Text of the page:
There are lots of websites I visit which are interesting, but for whatever reason don’t merit a blog post. Maybe I’ve just written about something similar, maybe they only rate a 5 on the interestingness scale, maybe I just can’t think of anything clever to say about them.
So, I’ve started a link blog. It lives in that sidebar there, and you can subscribe to the RSS feed for it if you’re so inclined.
Boring Technical Details
There were two other reasons I wanted to try a links blog:
- I’m trying Google Reader instead of Bloglines.
- I’ve been using Ma.gnolia more frequently.
Google Reader enables you to publish items to a public link blog (here’s that feed) by clicking ‘Share’ on the item you want to push out. I wanted to merge that with a tag-specific feed from Ma.gnolia, so that I could publish all the sites I’d found via both my news reader and general reading.
Merging two feeds–easy as pie, right? If only I had those excruciating two hours back that I wasted trying to achieve a correctly-sorted merged feed. I wanted a reliable service, and so first tried Yahoo Pipes (here’s my plumbing). That was a fiasco, apparently due to some kind of obtuse sorting problem.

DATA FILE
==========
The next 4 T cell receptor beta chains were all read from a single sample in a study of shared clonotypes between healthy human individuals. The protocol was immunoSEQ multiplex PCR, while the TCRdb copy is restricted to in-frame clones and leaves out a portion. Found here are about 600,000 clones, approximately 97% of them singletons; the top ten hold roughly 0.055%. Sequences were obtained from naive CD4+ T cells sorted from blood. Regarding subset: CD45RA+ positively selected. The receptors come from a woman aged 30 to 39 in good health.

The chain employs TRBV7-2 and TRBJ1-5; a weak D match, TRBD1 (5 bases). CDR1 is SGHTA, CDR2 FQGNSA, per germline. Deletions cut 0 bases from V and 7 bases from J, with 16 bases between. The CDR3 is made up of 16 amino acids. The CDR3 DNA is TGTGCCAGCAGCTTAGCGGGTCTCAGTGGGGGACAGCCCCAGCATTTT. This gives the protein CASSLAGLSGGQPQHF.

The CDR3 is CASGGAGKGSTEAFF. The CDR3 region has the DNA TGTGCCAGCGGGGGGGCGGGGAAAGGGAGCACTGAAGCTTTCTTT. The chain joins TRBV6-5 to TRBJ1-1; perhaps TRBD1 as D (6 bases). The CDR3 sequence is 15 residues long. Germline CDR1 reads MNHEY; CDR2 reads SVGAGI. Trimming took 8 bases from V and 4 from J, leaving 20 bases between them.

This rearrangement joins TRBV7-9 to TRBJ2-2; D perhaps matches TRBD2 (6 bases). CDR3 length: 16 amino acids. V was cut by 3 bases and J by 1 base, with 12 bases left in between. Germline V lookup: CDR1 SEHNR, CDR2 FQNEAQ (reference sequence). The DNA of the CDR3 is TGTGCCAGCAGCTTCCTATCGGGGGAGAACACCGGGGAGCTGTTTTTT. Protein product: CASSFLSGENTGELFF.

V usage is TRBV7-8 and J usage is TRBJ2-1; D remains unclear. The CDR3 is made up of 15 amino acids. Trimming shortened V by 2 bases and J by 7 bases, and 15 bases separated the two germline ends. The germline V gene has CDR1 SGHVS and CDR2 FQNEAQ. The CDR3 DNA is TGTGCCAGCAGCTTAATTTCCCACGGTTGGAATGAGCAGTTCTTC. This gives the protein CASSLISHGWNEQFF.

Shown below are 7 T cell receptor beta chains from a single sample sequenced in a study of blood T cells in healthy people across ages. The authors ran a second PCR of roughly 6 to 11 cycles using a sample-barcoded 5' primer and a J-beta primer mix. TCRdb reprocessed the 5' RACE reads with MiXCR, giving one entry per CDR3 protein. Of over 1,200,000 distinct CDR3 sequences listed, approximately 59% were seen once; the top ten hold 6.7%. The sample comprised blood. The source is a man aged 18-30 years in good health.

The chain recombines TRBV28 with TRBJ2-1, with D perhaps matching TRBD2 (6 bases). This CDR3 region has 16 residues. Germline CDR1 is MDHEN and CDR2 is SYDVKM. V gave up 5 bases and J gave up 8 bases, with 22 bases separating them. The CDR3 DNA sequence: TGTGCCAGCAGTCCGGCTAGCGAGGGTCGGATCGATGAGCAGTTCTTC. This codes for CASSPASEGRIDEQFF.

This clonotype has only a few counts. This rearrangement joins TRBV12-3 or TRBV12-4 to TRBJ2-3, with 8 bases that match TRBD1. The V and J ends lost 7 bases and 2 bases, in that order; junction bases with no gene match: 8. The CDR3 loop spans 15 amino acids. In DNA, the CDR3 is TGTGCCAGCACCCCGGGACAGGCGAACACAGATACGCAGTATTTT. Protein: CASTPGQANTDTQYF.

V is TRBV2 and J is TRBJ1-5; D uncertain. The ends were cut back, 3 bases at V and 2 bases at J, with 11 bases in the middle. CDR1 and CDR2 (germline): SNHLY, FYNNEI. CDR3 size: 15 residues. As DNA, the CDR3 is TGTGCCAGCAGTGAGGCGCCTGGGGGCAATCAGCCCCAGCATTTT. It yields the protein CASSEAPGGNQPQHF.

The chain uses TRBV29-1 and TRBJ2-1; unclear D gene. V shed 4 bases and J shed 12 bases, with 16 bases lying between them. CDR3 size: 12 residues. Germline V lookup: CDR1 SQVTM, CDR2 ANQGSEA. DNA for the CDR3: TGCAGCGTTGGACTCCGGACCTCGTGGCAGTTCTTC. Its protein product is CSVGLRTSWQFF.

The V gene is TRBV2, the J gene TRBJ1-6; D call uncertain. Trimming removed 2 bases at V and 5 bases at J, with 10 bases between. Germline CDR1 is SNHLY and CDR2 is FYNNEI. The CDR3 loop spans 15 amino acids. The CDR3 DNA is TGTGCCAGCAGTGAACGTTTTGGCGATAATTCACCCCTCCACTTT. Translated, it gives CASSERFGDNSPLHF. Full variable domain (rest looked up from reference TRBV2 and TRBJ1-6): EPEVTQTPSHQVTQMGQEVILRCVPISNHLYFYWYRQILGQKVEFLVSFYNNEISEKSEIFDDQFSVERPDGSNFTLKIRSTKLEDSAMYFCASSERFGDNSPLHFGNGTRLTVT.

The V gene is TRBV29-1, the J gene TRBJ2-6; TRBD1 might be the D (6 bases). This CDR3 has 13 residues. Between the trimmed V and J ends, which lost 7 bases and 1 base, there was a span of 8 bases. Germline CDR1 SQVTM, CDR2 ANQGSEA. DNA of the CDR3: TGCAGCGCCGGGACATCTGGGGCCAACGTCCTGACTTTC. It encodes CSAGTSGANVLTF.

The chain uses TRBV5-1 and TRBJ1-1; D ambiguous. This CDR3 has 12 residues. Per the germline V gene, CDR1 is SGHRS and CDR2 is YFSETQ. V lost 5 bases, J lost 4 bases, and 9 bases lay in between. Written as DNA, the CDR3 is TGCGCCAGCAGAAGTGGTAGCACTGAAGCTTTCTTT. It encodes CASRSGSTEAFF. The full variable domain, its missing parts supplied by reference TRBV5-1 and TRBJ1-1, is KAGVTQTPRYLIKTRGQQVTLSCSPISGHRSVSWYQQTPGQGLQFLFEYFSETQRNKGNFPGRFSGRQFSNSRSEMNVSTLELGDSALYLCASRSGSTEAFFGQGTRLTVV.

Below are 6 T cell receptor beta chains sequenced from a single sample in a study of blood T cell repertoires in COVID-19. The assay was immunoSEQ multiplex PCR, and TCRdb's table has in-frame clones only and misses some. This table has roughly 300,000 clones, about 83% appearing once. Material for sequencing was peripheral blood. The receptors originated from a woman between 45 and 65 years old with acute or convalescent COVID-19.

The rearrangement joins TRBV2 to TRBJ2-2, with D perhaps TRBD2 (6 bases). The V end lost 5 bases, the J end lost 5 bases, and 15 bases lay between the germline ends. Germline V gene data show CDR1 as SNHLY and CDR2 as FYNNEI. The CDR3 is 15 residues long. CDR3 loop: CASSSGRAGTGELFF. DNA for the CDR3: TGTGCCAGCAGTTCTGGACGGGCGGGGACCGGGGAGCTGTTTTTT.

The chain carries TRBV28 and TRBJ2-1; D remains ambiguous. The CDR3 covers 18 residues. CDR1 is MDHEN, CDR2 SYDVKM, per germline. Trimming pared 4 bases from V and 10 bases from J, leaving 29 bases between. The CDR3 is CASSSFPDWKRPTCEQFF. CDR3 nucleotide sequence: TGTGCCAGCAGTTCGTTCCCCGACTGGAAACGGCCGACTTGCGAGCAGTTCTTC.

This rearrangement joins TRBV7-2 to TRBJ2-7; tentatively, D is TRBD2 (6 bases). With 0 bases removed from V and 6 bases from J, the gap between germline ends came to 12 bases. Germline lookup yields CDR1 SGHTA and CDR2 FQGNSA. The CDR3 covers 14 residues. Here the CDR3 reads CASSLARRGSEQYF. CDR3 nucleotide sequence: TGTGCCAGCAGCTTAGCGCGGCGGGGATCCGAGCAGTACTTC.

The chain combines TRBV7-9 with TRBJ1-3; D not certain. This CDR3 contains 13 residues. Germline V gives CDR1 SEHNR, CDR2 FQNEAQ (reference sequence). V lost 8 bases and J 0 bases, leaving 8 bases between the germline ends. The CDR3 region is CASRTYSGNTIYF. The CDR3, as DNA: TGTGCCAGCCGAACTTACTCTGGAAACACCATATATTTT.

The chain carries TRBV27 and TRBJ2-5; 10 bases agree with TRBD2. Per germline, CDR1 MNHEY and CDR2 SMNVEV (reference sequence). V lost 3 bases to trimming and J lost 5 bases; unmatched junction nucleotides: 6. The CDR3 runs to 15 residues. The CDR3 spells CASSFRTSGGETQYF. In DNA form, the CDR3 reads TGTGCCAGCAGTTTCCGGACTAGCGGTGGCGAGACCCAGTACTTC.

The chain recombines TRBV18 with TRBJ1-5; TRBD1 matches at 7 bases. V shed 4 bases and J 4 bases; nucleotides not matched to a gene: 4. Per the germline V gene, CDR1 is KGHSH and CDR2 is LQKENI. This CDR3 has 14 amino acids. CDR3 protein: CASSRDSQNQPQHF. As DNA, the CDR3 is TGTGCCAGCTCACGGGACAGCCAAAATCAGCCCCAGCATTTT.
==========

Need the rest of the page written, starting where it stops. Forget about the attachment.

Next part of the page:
I tried sundry other services like Feedshake and RSS Mix, but they either didn’t work or seemed highly unreliable.
I eventually settled for FeedBurner’s Link Splicer service, but they don’t support tag-level feeds for Ma.gnolia. So I’m stuck using Del.icio.us, and it appends each bookmark with ‘[del.icio.us]’, which is more advertising than I’d like to give them.
All in all, it was shamefully difficult to simply merge two feeds and have them display in a roughly appropriate sort order. It’s 2007, for God’s sake, can’t we solve this problem?
When I switched from Movable Type to WordPress I spent a good deal of time getting the old RSS feed URLs (and there were 3 types of feeds) to forward to the Feedburner feed. Mind you, I don’t do front end work so I was flying blind. However, now that I’ve got everything pointing to that one feed, I can see the stats on it (how many subscribers, what RSS reader they’re using, etc.). I’m still in shock about there being 230-250 people who subscribe to my blog. Who are these people? Don’t they have better things to read? Are they that bored?
Comments are closed.